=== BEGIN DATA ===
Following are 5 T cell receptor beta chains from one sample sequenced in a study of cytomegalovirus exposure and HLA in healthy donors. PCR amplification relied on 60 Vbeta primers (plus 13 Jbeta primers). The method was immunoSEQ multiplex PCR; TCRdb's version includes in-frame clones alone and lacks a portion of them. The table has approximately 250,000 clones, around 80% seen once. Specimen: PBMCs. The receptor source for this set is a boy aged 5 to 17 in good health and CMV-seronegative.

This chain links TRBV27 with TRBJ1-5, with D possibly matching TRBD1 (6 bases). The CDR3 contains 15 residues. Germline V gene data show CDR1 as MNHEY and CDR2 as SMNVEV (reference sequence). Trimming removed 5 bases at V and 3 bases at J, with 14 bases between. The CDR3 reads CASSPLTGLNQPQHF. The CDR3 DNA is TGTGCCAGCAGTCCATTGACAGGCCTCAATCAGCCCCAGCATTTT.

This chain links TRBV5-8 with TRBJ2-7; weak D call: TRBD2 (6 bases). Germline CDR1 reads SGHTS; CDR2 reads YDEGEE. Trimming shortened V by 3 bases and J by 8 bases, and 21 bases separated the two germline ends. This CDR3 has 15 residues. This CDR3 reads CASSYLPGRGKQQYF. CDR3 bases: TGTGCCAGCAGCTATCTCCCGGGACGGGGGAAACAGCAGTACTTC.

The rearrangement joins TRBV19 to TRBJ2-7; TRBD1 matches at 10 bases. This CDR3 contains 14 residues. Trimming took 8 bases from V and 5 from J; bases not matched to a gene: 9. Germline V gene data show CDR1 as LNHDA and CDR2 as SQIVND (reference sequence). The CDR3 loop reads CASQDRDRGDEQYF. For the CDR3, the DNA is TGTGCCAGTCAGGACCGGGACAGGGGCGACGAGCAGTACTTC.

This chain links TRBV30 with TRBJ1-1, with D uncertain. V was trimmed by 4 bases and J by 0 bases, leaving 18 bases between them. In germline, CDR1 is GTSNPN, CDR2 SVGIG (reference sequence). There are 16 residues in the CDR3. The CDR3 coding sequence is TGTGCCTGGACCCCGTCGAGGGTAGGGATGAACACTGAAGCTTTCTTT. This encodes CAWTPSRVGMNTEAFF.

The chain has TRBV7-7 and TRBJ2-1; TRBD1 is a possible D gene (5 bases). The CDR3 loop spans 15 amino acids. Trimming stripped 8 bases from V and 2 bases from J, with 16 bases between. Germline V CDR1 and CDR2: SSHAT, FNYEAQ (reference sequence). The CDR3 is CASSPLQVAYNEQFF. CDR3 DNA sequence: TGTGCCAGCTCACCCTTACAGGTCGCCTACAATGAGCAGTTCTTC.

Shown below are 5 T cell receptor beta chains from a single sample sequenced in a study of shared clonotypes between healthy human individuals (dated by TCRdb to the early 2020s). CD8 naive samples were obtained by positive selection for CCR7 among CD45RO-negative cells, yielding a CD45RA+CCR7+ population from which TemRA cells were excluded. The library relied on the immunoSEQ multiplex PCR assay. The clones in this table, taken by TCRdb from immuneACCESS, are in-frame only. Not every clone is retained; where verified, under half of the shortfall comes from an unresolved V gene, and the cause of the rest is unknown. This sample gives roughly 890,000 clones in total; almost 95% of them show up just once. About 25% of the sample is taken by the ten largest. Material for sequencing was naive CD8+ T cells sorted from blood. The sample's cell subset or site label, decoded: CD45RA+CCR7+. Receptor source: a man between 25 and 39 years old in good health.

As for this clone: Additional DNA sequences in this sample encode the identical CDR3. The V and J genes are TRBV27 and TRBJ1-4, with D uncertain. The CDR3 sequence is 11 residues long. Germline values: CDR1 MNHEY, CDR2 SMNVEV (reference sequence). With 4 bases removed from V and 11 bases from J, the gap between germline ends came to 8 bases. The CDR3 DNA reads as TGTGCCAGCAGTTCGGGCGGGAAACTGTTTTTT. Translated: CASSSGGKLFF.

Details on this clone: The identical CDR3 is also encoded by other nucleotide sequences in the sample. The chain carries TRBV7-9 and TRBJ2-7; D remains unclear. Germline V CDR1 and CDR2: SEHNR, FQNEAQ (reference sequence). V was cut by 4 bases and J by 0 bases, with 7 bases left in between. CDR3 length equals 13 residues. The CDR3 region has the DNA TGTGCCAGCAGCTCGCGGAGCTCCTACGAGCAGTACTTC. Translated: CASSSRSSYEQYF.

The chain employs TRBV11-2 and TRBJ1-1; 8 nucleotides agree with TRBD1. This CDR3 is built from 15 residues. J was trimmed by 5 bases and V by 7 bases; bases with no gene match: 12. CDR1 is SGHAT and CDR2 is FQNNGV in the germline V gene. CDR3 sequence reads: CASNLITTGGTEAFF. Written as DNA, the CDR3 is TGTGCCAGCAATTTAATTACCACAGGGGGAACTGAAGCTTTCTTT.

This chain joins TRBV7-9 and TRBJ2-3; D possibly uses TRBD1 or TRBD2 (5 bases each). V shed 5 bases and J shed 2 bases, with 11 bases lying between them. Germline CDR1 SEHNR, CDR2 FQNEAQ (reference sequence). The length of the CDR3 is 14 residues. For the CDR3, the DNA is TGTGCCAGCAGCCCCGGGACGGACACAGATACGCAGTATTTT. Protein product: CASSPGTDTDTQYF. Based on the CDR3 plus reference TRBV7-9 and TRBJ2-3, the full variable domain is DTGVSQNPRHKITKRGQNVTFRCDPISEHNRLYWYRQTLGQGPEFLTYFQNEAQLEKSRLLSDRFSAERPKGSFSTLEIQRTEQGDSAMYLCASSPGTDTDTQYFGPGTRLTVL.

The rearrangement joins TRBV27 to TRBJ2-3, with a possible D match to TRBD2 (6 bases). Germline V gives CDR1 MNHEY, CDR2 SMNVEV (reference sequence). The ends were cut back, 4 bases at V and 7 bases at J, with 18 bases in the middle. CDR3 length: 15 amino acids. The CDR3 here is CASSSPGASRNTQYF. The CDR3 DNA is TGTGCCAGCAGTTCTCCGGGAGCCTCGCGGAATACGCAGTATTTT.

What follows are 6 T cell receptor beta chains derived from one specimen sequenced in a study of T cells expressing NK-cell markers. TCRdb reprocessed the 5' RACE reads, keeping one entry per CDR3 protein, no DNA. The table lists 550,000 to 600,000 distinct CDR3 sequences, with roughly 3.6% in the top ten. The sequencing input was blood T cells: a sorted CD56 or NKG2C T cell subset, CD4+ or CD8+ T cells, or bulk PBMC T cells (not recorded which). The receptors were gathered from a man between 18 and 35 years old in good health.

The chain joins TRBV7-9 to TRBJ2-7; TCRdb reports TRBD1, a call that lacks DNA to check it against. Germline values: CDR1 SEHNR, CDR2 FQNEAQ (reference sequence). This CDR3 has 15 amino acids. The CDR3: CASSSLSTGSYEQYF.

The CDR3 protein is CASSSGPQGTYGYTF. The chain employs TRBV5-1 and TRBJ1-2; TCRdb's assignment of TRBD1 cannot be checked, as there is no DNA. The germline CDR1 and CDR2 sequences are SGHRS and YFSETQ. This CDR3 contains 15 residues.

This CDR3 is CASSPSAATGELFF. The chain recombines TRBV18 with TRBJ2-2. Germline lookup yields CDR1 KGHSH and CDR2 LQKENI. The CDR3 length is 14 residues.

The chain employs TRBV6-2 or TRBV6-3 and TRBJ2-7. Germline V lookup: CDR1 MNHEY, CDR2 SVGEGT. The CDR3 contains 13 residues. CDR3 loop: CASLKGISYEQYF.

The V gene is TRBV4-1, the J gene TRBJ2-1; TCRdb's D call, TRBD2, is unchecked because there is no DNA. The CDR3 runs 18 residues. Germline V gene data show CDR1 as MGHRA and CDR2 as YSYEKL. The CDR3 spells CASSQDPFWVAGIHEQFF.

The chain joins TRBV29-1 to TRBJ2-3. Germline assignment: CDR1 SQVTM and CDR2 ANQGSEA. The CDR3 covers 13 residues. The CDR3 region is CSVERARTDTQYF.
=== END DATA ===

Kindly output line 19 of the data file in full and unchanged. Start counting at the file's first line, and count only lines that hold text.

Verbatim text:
The chain joins TRBV29-1 to TRBJ2-3. Germline assignment: CDR1 SQVTM and CDR2 ANQGSEA. The CDR3 covers 13 residues. The CDR3 region is CSVERARTDTQYF.